GO
Loading...

Bitcoin Clampdown: Major Exchange Enforces User Checks

Thursday, 30 May 2013 | 7:43 AM ET
Getty Images

Bitcoin fans learned that one of the virtual currency's major exchanges will enforce customer verification checks from Thursday, two days after U.S. authorities revealed they had shut down a rival digital money transfer company.

(Read More: US Busts Bitcoin-Like System Liberty Reserve in Costa Rica)

Mt. Gox, the world's biggest Bitcoin exchange, announced on Thursday it had altered its code of conduct, meaning now users must now verify themselves to perform any currency deposits or withdrawals.

"Beginning May 30, 2013, all Mt. Gox user accounts are required to be verified, in order to perform any currency deposits and withdrawals," said Tokyo-based Mt. Gox, in a press release on its website.

"The Bitcoin market continues to evolve, as do regulations and conditions of compliance for Mt. Gox, to continue bringing secure services to our customers. It our responsibility to provide a trusted and legal exchange, and that includes making sure we are operating within strict anti-money laundering rules, and preventing other malicious activity."

Bitcoin users expressed their opinion on Mt. Gox's Facebook page after the announcement, expressing a mix of delight and anger.

"This is good, every improvement of security is good," Martin Wiszczor wrote. However, Greg Fultz vented his frustration in the same post. "So much for unregulated currency," he said.

Bitcoin is a virtual currency that allows users to exchange online credits for goods and services. While there is no central bank that issues them, bitcoins can be created online by using a computer to complete difficult tasks, a process known as mining.

(CNBC Explains: Bitcoin)

Coming soon: An ATM for bitcoins
The world's first vending machine for the digital currency is coming to Silicon Valley, reports CNBC's Jane Wells.

Mt. Gox's security has come under fire from users recently, after a series of hacking attacks, called distributed denial-of-service attacks (DDoS), delayed orders and panicked sellers, leading to price crashes.

While Thursday's move may not end the hacking attacks, it may placate U.S. regulators in the short-term, after the closure of Liberty Reserve, which is based in Costa Rica.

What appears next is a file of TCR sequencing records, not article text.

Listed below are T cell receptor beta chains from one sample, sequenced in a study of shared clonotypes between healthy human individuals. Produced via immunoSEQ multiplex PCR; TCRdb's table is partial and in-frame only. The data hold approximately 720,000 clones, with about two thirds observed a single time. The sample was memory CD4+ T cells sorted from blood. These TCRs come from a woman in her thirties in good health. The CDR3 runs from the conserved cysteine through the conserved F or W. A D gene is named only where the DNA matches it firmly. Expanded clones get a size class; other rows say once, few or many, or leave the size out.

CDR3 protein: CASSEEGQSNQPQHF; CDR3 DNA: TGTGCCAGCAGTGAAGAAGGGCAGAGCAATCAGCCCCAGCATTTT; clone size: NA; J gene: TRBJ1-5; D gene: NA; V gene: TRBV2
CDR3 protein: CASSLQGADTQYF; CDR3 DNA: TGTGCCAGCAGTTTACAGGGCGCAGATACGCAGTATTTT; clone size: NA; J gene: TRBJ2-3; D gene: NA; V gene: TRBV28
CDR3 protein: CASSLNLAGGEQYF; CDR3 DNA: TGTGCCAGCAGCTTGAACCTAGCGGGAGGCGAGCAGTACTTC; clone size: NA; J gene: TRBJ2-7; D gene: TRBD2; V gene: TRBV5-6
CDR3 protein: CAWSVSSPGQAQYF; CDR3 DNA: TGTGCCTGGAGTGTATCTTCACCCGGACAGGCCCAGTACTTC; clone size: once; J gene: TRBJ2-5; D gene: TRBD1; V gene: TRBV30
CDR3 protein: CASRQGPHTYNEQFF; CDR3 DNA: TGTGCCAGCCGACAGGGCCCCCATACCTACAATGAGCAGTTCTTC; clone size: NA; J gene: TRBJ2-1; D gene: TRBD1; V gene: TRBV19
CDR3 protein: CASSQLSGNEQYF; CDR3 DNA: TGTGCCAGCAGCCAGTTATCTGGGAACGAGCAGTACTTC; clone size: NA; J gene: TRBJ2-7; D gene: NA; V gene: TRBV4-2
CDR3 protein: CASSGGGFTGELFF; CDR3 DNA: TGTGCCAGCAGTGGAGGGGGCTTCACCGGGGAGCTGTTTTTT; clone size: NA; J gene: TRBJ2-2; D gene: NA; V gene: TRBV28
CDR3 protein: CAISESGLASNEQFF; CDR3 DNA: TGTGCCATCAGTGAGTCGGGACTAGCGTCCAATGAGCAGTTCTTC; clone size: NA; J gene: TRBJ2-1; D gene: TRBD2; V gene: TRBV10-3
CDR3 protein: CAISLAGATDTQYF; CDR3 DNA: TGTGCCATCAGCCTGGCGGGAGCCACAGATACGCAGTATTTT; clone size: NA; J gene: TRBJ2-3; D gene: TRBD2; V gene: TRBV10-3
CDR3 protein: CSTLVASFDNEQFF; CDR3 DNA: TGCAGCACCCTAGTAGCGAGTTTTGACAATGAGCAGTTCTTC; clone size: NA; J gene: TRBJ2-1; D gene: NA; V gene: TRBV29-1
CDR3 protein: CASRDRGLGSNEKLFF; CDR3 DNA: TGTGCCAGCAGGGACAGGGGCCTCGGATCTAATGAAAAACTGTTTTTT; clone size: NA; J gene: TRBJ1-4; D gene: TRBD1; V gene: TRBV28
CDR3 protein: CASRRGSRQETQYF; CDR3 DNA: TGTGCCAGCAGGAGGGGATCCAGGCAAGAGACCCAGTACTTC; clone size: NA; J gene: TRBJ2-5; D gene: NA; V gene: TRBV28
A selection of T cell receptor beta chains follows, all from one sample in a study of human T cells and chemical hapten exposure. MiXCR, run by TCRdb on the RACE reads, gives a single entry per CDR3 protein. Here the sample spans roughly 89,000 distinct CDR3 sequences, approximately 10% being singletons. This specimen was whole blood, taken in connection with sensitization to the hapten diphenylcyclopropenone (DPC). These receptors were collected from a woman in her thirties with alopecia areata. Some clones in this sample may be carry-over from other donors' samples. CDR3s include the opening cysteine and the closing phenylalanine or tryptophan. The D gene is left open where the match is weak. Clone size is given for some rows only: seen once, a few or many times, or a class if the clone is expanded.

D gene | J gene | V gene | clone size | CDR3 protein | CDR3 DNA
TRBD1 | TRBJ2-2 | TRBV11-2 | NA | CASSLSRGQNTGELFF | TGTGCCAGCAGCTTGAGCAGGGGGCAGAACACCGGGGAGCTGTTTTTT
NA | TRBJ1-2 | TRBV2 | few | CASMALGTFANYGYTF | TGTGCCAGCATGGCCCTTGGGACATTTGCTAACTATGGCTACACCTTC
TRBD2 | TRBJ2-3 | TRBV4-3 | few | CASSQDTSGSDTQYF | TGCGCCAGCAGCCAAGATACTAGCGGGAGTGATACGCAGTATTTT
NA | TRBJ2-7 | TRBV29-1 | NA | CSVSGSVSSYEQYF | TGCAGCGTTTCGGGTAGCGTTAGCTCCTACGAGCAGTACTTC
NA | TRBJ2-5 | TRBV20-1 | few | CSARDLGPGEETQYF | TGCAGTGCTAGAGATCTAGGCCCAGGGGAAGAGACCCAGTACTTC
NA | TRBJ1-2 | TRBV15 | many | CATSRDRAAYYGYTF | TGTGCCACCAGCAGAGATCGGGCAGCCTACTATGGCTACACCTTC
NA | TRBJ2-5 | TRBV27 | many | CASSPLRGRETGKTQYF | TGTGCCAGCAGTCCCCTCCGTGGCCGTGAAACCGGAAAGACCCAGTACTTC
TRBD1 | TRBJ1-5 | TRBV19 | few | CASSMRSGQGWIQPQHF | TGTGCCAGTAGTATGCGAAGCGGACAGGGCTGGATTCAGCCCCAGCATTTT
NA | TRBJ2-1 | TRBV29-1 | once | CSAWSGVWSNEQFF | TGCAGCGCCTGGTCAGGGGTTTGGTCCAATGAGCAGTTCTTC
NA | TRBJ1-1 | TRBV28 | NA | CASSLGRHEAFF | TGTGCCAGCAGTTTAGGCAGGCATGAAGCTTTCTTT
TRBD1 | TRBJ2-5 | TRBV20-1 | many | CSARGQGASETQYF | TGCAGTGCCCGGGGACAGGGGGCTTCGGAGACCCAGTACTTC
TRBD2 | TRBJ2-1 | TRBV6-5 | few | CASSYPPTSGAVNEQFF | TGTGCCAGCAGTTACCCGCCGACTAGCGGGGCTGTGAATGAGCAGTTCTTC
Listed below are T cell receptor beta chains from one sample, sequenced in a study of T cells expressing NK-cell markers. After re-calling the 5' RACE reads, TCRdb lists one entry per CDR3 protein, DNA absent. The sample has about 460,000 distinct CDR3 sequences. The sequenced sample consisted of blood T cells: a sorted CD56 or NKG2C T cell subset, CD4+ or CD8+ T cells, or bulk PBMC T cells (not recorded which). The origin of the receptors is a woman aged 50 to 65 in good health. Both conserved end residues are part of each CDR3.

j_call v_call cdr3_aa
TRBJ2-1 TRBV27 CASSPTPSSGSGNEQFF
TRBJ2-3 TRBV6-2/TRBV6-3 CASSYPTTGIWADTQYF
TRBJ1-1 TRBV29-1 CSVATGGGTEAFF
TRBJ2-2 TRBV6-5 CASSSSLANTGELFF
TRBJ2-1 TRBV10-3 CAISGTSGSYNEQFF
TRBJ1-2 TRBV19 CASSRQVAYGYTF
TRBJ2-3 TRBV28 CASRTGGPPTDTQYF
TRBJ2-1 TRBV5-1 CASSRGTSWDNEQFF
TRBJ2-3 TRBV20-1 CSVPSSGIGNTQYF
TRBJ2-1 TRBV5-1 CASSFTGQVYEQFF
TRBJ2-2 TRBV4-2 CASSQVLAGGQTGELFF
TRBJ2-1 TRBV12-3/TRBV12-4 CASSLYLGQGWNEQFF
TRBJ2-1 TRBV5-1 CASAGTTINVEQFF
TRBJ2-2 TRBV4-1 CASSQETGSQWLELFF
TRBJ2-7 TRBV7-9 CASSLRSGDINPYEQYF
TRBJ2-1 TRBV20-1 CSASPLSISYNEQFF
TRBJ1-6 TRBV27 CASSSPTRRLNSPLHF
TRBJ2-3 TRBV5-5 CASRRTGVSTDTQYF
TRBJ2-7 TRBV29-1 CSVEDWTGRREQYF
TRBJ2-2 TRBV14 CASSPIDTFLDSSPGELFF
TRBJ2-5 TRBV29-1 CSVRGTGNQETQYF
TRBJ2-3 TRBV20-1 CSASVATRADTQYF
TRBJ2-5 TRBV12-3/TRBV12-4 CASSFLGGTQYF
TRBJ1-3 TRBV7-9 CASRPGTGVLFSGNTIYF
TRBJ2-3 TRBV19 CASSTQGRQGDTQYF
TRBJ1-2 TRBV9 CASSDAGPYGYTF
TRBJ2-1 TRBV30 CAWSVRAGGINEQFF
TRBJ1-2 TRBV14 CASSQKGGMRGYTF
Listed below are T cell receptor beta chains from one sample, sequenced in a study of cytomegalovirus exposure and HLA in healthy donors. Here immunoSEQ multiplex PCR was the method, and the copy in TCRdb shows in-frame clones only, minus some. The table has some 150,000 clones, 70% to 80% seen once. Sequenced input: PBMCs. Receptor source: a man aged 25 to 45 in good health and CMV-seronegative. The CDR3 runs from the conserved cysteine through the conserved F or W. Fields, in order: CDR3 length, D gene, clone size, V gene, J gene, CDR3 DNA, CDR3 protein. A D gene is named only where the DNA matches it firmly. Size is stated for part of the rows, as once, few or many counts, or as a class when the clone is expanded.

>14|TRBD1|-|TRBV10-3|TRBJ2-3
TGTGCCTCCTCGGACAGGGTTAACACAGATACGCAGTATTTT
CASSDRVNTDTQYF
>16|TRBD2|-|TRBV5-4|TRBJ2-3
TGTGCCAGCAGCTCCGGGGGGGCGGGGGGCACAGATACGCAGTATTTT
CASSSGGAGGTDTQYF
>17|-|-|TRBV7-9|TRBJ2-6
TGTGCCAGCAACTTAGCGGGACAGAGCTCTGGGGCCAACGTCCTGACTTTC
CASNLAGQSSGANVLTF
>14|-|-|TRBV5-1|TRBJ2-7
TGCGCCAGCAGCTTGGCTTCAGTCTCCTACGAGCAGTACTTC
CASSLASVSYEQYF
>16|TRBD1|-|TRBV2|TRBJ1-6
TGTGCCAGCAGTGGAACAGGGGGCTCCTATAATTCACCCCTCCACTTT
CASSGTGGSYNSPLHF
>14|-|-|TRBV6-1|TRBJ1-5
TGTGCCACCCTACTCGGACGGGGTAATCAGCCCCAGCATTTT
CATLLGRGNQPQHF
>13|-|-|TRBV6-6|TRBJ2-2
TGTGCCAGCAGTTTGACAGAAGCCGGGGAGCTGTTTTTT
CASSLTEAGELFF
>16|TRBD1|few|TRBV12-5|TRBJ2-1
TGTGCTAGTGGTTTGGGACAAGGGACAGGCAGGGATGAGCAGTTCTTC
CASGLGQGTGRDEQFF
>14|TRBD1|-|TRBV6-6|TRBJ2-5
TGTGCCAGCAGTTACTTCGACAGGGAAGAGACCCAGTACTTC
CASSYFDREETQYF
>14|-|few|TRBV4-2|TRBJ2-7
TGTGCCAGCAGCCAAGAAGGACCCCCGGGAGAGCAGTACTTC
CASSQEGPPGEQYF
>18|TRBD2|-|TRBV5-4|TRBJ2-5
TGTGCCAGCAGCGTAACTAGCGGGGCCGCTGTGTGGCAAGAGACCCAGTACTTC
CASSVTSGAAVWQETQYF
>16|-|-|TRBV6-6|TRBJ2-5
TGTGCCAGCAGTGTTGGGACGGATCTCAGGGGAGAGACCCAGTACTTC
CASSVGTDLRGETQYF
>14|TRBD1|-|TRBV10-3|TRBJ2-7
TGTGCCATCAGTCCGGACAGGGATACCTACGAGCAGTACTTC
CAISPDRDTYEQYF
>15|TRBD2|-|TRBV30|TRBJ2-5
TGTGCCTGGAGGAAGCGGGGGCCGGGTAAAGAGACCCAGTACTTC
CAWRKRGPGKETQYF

(Read More: After Government Raid, Jittery Future for Bitcoin)

Five people associated with Liberty Reserve were arrested last Friday and bank accounts were seized. In a statement, officials said Liberty Reserve had been widely used around the world by cyber-criminals.

(Read More: Bitcoin Great for Narco-Dollar Traffickers: Pro)

Mt. Gox, which claims to handle over 80 percent of all Bitcoin-U.S. dollar trades, has suffered its own share of drama. The U.S. Department of Homeland Security seized its bank account earlier in May, saying it had not property registered as a money services company when it opened two years ago.

By CNBC.com's Matt Clinch; Follow him on Twitter @mattclinch81

  Price   Change %Change
Bitcoin/USD - MT Gox
---

Featured

Contact Technology

  • CNBC NEWSLETTERS

    Get the best of CNBC in your inbox

    › Learn More
  • Matt Hunter is the senior technology editor at CNBC.com.

  • Cadie Thompson is a tech reporter for the Enterprise Team for CNBC.com.

  • Working from Los Angeles, Boorstin is CNBC's media and entertainment reporter and editor of CNBC.com's Media Money section.

  • Jon Fortt is an on-air editor. He covers the companies, start-ups, and trends that are driving innovation in the industry.

  • Lipton is CNBC's technology correspondent, working from CNBC's Silicon Valley bureau.

  • Mark is CNBC's Silicon Valley/San Francisco Bureau Chief covering technology and digital media.